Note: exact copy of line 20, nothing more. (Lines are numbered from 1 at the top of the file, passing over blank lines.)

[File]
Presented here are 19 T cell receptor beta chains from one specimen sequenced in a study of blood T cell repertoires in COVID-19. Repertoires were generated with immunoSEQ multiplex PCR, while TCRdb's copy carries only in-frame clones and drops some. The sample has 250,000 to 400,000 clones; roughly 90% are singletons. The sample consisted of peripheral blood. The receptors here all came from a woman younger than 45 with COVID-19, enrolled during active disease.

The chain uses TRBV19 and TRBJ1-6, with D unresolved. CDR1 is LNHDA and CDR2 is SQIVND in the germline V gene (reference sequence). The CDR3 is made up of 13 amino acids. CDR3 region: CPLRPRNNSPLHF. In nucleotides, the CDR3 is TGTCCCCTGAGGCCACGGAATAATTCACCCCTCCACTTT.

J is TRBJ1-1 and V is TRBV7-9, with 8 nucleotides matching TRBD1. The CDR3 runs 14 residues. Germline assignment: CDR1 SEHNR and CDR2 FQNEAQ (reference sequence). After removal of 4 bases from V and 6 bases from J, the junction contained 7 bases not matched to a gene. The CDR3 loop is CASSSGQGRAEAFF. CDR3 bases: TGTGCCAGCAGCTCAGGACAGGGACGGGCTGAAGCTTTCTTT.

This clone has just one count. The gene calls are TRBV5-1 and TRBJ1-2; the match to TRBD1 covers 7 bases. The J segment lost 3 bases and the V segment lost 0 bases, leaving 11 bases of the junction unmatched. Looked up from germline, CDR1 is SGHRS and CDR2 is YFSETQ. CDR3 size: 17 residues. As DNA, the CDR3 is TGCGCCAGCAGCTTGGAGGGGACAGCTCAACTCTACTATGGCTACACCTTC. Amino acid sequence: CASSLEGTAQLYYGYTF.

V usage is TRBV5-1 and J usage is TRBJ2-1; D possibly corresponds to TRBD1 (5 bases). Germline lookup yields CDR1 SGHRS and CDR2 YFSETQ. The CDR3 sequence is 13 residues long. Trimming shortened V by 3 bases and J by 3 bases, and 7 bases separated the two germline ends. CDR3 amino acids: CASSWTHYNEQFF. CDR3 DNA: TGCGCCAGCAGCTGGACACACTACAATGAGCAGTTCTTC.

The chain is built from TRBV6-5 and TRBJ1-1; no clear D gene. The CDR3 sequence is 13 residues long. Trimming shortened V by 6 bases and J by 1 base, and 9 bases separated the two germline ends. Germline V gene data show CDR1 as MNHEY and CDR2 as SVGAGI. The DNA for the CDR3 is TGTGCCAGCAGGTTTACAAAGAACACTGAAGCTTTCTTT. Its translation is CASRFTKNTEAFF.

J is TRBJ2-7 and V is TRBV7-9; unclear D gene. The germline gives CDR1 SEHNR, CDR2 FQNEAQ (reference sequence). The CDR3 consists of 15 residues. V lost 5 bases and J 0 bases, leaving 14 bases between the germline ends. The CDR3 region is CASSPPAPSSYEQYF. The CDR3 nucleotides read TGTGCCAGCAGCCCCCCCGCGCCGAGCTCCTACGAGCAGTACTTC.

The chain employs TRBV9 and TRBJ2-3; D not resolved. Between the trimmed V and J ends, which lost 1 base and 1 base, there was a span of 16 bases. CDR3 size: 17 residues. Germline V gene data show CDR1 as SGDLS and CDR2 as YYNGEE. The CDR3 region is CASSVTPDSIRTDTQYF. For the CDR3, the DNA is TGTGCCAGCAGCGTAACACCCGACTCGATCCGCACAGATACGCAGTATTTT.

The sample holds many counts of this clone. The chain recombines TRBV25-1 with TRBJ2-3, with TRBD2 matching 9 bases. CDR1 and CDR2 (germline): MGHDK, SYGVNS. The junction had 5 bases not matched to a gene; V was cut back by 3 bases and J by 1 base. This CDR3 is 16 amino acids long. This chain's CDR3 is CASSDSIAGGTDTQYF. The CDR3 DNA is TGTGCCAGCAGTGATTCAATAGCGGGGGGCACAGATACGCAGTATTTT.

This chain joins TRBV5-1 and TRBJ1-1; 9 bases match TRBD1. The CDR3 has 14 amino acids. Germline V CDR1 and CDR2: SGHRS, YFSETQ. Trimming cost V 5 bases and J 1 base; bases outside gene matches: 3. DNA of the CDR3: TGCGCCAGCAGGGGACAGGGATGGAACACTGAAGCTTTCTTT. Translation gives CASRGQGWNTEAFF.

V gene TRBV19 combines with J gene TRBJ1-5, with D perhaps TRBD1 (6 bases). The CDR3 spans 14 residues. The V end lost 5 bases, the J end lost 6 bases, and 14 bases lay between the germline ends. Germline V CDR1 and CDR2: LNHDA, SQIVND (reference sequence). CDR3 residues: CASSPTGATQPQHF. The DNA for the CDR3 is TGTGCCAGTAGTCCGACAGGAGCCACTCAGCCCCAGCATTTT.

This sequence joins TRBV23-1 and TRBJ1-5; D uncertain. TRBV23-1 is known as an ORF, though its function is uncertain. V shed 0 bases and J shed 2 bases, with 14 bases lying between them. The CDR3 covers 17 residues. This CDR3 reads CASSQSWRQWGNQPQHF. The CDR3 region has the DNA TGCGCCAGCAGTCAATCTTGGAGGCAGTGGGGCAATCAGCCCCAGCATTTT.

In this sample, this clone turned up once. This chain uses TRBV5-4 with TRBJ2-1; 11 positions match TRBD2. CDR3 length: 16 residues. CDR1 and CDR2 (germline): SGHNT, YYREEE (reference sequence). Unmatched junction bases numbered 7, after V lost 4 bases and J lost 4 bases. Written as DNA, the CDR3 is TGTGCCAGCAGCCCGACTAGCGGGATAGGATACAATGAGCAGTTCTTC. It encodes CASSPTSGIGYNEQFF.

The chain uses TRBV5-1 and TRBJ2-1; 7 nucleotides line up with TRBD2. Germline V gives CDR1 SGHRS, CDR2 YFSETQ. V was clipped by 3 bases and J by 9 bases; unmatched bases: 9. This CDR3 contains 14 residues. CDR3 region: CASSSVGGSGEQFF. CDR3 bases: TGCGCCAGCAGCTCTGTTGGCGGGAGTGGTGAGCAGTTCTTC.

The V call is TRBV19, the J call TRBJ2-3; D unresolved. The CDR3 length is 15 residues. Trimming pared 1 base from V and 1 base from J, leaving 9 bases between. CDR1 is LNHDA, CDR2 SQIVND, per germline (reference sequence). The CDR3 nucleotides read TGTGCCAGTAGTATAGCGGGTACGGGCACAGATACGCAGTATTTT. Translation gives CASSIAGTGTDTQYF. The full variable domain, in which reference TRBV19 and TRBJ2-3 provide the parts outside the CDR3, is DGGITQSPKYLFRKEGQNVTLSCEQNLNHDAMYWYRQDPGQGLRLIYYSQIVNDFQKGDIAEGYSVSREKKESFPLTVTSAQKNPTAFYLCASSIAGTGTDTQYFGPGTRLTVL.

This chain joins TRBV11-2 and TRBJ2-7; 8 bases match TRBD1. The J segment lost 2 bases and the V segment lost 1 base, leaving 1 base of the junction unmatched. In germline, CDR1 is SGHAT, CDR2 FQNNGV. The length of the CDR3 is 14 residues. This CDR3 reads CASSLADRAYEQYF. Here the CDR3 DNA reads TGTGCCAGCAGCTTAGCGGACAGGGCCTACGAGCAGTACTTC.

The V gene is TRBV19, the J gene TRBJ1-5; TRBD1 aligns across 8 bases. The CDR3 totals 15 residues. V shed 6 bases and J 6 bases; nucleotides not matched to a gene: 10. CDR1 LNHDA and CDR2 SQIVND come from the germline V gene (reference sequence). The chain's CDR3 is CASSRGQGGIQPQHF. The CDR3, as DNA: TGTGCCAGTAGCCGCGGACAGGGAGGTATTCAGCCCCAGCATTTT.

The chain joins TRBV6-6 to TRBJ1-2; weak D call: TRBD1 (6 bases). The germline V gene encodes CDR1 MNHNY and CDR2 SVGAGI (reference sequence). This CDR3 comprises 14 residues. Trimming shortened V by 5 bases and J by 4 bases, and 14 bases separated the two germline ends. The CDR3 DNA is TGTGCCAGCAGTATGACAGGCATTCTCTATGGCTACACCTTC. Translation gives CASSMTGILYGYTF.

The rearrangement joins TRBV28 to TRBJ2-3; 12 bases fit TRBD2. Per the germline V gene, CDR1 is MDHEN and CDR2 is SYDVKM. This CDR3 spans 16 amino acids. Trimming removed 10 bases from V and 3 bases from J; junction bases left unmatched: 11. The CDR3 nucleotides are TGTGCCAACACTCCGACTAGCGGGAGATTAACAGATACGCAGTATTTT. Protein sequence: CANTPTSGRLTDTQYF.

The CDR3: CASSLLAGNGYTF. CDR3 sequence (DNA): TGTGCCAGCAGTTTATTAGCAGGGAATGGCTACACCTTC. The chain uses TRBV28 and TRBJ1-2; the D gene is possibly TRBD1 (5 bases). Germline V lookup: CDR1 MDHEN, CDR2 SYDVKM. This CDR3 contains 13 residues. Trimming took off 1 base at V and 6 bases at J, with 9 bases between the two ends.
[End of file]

The CDR3: CASSLLAGNGYTF. CDR3 sequence (DNA): TGTGCCAGCAGTTTATTAGCAGGGAATGGCTACACCTTC. The chain uses TRBV28 and TRBJ1-2; the D gene is possibly TRBD1 (5 bases). Germline V lookup: CDR1 MDHEN, CDR2 SYDVKM. This CDR3 contains 13 residues. Trimming took off 1 base at V and 6 bases at J, with 9 bases between the two ends.